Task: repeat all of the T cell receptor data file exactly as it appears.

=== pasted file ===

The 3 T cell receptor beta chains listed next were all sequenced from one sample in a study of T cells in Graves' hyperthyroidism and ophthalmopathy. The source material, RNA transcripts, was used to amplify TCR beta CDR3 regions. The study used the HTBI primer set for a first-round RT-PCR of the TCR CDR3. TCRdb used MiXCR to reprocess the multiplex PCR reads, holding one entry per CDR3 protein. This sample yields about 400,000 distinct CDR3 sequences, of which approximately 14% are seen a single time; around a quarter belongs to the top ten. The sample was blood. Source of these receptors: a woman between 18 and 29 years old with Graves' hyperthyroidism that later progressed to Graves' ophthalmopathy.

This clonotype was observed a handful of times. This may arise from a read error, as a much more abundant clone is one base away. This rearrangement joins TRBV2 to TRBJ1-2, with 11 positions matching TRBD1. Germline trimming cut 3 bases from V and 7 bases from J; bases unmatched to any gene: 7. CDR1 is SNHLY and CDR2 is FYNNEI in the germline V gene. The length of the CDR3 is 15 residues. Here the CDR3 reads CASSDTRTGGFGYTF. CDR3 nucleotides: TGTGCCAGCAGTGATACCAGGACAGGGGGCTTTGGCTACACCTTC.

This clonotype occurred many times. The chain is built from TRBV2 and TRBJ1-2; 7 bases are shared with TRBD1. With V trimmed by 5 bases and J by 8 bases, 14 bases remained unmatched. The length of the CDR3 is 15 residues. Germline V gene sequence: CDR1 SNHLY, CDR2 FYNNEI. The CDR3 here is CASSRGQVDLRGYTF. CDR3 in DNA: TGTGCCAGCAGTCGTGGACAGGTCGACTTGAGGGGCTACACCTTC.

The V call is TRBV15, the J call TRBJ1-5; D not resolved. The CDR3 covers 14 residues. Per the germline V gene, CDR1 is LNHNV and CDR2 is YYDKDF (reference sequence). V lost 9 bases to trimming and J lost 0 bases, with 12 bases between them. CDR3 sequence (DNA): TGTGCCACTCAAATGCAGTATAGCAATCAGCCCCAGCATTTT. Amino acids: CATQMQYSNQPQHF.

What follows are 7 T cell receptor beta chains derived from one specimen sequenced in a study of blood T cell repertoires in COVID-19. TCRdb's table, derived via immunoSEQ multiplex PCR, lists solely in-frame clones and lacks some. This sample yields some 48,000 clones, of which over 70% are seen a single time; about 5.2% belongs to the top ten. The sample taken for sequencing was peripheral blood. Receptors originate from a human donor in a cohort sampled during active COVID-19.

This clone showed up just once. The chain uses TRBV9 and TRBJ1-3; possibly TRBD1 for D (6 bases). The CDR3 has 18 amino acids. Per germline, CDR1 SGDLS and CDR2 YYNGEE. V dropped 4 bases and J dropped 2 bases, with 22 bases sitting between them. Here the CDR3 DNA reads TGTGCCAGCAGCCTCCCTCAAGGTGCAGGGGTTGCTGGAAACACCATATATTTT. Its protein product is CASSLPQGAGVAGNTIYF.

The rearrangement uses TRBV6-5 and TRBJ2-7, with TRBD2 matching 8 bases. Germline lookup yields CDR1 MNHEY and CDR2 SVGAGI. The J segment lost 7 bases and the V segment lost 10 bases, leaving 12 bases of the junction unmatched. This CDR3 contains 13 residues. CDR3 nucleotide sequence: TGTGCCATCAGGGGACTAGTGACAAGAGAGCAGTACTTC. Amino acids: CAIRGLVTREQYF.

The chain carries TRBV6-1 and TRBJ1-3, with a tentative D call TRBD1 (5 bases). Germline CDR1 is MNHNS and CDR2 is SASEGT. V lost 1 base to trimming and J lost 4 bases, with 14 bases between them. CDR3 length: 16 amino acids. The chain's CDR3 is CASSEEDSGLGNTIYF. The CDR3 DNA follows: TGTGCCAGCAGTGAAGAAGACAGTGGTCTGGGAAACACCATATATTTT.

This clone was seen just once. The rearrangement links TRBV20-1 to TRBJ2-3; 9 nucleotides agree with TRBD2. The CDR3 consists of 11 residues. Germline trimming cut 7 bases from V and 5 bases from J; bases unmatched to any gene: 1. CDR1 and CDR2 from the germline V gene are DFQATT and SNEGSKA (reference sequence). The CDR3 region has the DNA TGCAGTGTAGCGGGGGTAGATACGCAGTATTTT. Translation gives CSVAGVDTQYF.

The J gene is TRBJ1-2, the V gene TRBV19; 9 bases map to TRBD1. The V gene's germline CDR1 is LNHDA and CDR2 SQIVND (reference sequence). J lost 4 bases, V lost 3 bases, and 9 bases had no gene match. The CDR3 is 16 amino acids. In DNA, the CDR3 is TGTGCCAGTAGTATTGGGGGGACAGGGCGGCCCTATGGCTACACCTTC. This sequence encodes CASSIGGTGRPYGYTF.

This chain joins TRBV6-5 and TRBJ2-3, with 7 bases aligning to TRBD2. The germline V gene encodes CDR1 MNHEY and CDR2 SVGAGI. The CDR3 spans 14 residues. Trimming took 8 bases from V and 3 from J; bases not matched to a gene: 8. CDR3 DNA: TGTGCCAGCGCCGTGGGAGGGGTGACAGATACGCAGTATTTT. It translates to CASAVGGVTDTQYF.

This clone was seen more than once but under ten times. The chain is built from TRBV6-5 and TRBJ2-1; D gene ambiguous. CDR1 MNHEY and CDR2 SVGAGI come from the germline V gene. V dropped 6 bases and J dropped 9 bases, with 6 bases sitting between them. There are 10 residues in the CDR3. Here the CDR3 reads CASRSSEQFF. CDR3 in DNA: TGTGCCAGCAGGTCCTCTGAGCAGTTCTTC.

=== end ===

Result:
The 3 T cell receptor beta chains listed next were all sequenced from one sample in a study of T cells in Graves' hyperthyroidism and ophthalmopathy. The source material, RNA transcripts, was used to amplify TCR beta CDR3 regions. The study used the HTBI primer set for a first-round RT-PCR of the TCR CDR3. TCRdb used MiXCR to reprocess the multiplex PCR reads, holding one entry per CDR3 protein. This sample yields about 400,000 distinct CDR3 sequences, of which approximately 14% are seen a single time; around a quarter belongs to the top ten. The sample was blood. Source of these receptors: a woman between 18 and 29 years old with Graves' hyperthyroidism that later progressed to Graves' ophthalmopathy.

This clonotype was observed a handful of times. This may arise from a read error, as a much more abundant clone is one base away. This rearrangement joins TRBV2 to TRBJ1-2, with 11 positions matching TRBD1. Germline trimming cut 3 bases from V and 7 bases from J; bases unmatched to any gene: 7. CDR1 is SNHLY and CDR2 is FYNNEI in the germline V gene. The length of the CDR3 is 15 residues. Here the CDR3 reads CASSDTRTGGFGYTF. CDR3 nucleotides: TGTGCCAGCAGTGATACCAGGACAGGGGGCTTTGGCTACACCTTC.

This clonotype occurred many times. The chain is built from TRBV2 and TRBJ1-2; 7 bases are shared with TRBD1. With V trimmed by 5 bases and J by 8 bases, 14 bases remained unmatched. The length of the CDR3 is 15 residues. Germline V gene sequence: CDR1 SNHLY, CDR2 FYNNEI. The CDR3 here is CASSRGQVDLRGYTF. CDR3 in DNA: TGTGCCAGCAGTCGTGGACAGGTCGACTTGAGGGGCTACACCTTC.

The V call is TRBV15, the J call TRBJ1-5; D not resolved. The CDR3 covers 14 residues. Per the germline V gene, CDR1 is LNHNV and CDR2 is YYDKDF (reference sequence). V lost 9 bases to trimming and J lost 0 bases, with 12 bases between them. CDR3 sequence (DNA): TGTGCCACTCAAATGCAGTATAGCAATCAGCCCCAGCATTTT. Amino acids: CATQMQYSNQPQHF.

What follows are 7 T cell receptor beta chains derived from one specimen sequenced in a study of blood T cell repertoires in COVID-19. TCRdb's table, derived via immunoSEQ multiplex PCR, lists solely in-frame clones and lacks some. This sample yields some 48,000 clones, of which over 70% are seen a single time; about 5.2% belongs to the top ten. The sample taken for sequencing was peripheral blood. Receptors originate from a human donor in a cohort sampled during active COVID-19.

This clone showed up just once. The chain uses TRBV9 and TRBJ1-3; possibly TRBD1 for D (6 bases). The CDR3 has 18 amino acids. Per germline, CDR1 SGDLS and CDR2 YYNGEE. V dropped 4 bases and J dropped 2 bases, with 22 bases sitting between them. Here the CDR3 DNA reads TGTGCCAGCAGCCTCCCTCAAGGTGCAGGGGTTGCTGGAAACACCATATATTTT. Its protein product is CASSLPQGAGVAGNTIYF.

The rearrangement uses TRBV6-5 and TRBJ2-7, with TRBD2 matching 8 bases. Germline lookup yields CDR1 MNHEY and CDR2 SVGAGI. The J segment lost 7 bases and the V segment lost 10 bases, leaving 12 bases of the junction unmatched. This CDR3 contains 13 residues. CDR3 nucleotide sequence: TGTGCCATCAGGGGACTAGTGACAAGAGAGCAGTACTTC. Amino acids: CAIRGLVTREQYF.

The chain carries TRBV6-1 and TRBJ1-3, with a tentative D call TRBD1 (5 bases). Germline CDR1 is MNHNS and CDR2 is SASEGT. V lost 1 base to trimming and J lost 4 bases, with 14 bases between them. CDR3 length: 16 amino acids. The chain's CDR3 is CASSEEDSGLGNTIYF. The CDR3 DNA follows: TGTGCCAGCAGTGAAGAAGACAGTGGTCTGGGAAACACCATATATTTT.

This clone was seen just once. The rearrangement links TRBV20-1 to TRBJ2-3; 9 nucleotides agree with TRBD2. The CDR3 consists of 11 residues. Germline trimming cut 7 bases from V and 5 bases from J; bases unmatched to any gene: 1. CDR1 and CDR2 from the germline V gene are DFQATT and SNEGSKA (reference sequence). The CDR3 region has the DNA TGCAGTGTAGCGGGGGTAGATACGCAGTATTTT. Translation gives CSVAGVDTQYF.

The J gene is TRBJ1-2, the V gene TRBV19; 9 bases map to TRBD1. The V gene's germline CDR1 is LNHDA and CDR2 SQIVND (reference sequence). J lost 4 bases, V lost 3 bases, and 9 bases had no gene match. The CDR3 is 16 amino acids. In DNA, the CDR3 is TGTGCCAGTAGTATTGGGGGGACAGGGCGGCCCTATGGCTACACCTTC. This sequence encodes CASSIGGTGRPYGYTF.

This chain joins TRBV6-5 and TRBJ2-3, with 7 bases aligning to TRBD2. The germline V gene encodes CDR1 MNHEY and CDR2 SVGAGI. The CDR3 spans 14 residues. Trimming took 8 bases from V and 3 from J; bases not matched to a gene: 8. CDR3 DNA: TGTGCCAGCGCCGTGGGAGGGGTGACAGATACGCAGTATTTT. It translates to CASAVGGVTDTQYF.

This clone was seen more than once but under ten times. The chain is built from TRBV6-5 and TRBJ2-1; D gene ambiguous. CDR1 MNHEY and CDR2 SVGAGI come from the germline V gene. V dropped 6 bases and J dropped 9 bases, with 6 bases sitting between them. There are 10 residues in the CDR3. Here the CDR3 reads CASRSSEQFF. CDR3 in DNA: TGTGCCAGCAGGTCCTCTGAGCAGTTCTTC.